The DWG’s call reflects an often overlooked problem at U of T: the absence of Indigenous methods in academia. If U of T is to be an inclusive, accessible, and empowering environment for Indigenous students it must become a place where forms of Indigenous expression and thinking are integrated into academics, including being “critically and rigorously studied at the most advanced levels.”

While the implementation of these recommendations are a step in the right direction, the broader systemic issue — the discriminatory and unwelcoming environment for Indigenous students on campus — is a problem that the purely academic- and faculty-based report cannot fully resolve. We, the students, must do more.

Therefore, although written for the FAS, the DWG report is also a legitimate and worthwhile document for other bodies and student government representatives to follow. This includes the Arts and Science Students’ Union (ASSU), the colleges, the University of Toronto Students’ Union (UTSU), and Governing Council.

Most initiatives appear out of the immediate jurisdiction of student governments. Nevertheless, they can participate by holding the administration accountable during the implementation process. Above all, the recommendations can inspire student groups to pursue their own initiatives in the spirit of reconciliation.

In fact, the concerns at the heart of the report fall completely in line with the intentions of student government. After all, Indigenous students are represented by the UTSU and ASSU, so student governments should work for the welfare of those whom they represent.

It is also consistent with the UTSU’s mission statement to “safeguard the individual rights of the student” and “foster their intellectual growth and moral awareness.” Indigenous students have the right to an inclusive university experience, and the UTSU’s cooperation with the DWG’s initiatives, from an academic perspective, can also help to intellectually and morally enrich non-Indigenous students.

The fact is that these initiatives also benefit the broader U of T community by promoting active learning and understanding of Indigenous peoples and their forms of expression. More importantly, this will aid in the progress of reconciliation between the Indigenous and non-Indigenous peoples of Canada — a process that requires the active remembrance of a painful past, as well as action in the present that can contribute to ending quasi-colonial institutions and discrimination.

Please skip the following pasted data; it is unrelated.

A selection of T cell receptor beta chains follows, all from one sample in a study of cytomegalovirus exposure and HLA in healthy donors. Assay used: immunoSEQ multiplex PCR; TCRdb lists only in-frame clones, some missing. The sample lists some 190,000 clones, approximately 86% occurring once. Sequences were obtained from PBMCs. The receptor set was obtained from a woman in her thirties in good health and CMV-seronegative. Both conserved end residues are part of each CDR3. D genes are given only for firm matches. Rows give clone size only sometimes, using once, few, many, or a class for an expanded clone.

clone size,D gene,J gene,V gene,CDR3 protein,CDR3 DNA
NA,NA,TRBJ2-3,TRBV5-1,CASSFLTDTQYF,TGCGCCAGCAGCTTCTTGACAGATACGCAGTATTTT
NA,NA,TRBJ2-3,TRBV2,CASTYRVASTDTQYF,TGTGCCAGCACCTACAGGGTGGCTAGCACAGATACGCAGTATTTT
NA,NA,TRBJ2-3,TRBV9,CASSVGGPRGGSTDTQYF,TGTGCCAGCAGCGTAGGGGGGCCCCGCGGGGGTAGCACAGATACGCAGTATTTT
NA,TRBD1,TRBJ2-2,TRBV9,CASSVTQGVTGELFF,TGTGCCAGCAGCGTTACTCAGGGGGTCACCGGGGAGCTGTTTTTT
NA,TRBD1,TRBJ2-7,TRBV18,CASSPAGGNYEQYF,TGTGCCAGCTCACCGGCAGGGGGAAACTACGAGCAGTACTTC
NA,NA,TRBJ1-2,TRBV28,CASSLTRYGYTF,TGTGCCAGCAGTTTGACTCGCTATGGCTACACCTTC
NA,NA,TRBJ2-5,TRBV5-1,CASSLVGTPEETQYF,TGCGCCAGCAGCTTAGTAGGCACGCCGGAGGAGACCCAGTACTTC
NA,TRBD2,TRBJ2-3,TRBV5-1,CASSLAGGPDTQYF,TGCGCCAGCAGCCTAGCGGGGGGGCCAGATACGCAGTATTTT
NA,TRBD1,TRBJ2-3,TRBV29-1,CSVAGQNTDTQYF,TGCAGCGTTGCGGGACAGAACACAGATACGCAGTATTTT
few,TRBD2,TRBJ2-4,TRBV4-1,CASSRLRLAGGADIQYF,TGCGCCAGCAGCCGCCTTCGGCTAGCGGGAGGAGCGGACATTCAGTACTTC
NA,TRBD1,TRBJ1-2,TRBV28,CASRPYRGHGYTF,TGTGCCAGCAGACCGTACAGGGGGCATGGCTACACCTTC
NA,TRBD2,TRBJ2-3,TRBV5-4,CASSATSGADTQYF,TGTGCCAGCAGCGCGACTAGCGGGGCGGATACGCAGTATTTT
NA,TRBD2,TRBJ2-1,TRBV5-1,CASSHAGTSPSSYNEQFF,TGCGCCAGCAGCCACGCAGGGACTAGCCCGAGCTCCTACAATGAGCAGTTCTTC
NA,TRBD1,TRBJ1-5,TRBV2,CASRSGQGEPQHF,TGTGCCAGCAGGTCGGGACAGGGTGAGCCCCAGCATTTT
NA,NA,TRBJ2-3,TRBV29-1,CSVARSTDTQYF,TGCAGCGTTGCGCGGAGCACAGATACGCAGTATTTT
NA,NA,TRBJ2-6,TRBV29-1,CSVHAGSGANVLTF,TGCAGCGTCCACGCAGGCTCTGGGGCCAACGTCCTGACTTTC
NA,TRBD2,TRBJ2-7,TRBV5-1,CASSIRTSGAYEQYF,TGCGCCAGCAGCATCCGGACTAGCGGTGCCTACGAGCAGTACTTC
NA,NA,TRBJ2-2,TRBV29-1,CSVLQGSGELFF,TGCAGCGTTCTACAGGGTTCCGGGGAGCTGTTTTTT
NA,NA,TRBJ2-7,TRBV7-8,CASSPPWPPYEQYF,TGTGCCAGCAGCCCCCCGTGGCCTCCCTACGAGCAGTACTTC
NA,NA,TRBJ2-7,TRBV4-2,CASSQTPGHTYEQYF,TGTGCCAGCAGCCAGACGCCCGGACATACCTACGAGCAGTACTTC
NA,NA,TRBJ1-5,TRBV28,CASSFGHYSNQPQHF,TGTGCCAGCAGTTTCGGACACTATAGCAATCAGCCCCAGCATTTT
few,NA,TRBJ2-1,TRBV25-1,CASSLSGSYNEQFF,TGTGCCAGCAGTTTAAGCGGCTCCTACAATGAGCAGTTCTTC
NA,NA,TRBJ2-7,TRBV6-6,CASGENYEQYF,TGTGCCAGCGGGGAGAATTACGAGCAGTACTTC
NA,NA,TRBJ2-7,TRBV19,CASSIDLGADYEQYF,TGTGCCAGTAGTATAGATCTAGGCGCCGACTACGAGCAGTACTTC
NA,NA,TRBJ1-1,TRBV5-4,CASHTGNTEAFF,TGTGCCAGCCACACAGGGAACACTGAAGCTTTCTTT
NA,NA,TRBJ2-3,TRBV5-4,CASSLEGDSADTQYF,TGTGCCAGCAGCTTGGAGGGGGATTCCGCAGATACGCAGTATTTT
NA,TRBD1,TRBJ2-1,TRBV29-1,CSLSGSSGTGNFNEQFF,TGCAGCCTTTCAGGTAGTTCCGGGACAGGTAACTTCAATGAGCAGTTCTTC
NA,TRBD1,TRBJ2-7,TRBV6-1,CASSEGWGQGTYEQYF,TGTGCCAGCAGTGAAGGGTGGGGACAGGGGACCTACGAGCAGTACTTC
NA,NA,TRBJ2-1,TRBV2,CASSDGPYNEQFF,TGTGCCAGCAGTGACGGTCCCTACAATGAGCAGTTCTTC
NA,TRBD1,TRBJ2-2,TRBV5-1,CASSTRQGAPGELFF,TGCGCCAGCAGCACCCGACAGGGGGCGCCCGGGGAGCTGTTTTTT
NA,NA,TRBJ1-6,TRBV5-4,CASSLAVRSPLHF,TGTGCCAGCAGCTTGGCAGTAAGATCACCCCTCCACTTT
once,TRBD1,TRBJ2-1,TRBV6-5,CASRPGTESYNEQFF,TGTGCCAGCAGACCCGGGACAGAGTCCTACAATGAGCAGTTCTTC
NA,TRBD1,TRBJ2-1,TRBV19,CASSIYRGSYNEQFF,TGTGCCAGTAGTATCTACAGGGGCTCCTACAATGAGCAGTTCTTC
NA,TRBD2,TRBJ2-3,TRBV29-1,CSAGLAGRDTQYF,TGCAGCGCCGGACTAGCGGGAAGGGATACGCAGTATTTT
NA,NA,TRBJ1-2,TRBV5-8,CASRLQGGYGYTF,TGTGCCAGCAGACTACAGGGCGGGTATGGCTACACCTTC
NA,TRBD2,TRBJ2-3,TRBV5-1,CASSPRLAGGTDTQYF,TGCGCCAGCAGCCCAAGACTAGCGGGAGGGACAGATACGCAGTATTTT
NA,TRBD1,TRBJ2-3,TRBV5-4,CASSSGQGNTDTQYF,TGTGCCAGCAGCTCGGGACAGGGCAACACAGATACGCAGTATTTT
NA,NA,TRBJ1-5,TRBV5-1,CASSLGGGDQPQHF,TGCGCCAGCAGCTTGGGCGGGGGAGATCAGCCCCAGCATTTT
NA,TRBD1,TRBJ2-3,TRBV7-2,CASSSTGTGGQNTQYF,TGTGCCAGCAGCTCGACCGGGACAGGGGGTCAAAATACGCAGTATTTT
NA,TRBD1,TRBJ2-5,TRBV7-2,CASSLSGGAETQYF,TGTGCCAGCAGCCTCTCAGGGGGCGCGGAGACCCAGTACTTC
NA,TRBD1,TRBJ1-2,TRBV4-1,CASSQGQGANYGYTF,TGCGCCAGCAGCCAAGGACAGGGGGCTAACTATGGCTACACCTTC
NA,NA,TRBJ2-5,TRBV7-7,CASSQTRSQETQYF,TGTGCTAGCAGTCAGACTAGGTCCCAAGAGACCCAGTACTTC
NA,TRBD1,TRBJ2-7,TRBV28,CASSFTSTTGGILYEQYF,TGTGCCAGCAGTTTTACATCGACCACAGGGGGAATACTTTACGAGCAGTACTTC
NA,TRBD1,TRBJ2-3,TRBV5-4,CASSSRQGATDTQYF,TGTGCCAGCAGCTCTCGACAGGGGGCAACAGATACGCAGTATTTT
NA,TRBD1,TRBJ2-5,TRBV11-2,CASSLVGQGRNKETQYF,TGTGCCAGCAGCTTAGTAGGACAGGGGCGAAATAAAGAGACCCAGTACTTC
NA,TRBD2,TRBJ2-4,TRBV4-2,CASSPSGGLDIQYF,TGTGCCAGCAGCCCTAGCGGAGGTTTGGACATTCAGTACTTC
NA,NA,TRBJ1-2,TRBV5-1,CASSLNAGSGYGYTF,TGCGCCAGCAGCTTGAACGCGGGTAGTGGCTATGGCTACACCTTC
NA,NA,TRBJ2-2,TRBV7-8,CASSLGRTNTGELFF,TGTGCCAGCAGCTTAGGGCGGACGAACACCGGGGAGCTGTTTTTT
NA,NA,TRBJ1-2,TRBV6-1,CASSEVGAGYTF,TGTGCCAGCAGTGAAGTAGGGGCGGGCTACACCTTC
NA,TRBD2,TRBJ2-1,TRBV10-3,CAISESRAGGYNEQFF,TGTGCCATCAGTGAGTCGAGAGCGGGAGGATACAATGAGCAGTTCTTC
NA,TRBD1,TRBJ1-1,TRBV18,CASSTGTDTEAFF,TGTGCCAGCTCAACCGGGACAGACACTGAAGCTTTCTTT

The first recommendation — the creation of an Indigenous college — is already planned for opening in 2030. The UTSU and ASSU, however, can contribute their voice to these plans, such as encouraging particular aspects of student life within that new space.

There is also the essential role of accountability: to maintain a careful eye in ensuring that the administration does not make empty promises. Additionally, this does not preclude existing colleges from making themselves more accommodating. The Victoria University Students’ Administrative Council, for instance, is pursuing an initiative to rename the Ryerson residence house and VicOne Ryerson stream to something derived from Indigenous academia or language.

One particular area that student governments can take proactive and immediate action in is by providing more support and services for Indigenous students. This seeks to address unique problems and barriers that Indigenous students face in a racist and colonial structure, in which there is a profound lack of understanding of Indigenous cultures, languages, and ways of approaching the world. Student government must play its part to counteract and remove barriers for Indigenous students.

Such initiatives are not completely new to student governments. For instance, there are plans to expand the pilot ASSU Mentorship Program, a support system for students, to include a stream specifically for Indigenous students. It should also be mentioned that this can be done through active participation in several groups on campus — such as the Indigenous Law Students’ Association and Indigenous Education Network — that have taken up the call to action.

Student government must consider the DWG’s recommendations seriously, for it presents an obligation to hold the FAS accountable, and an opportunity to act on more reconciliation-based initiatives for the creation of an inclusive environment for Indigenous students.

Sam Routley is a fourth-year Political Science, Philosophy, and History student. He is The Varsity’s UTSG Campus Politics Columnist.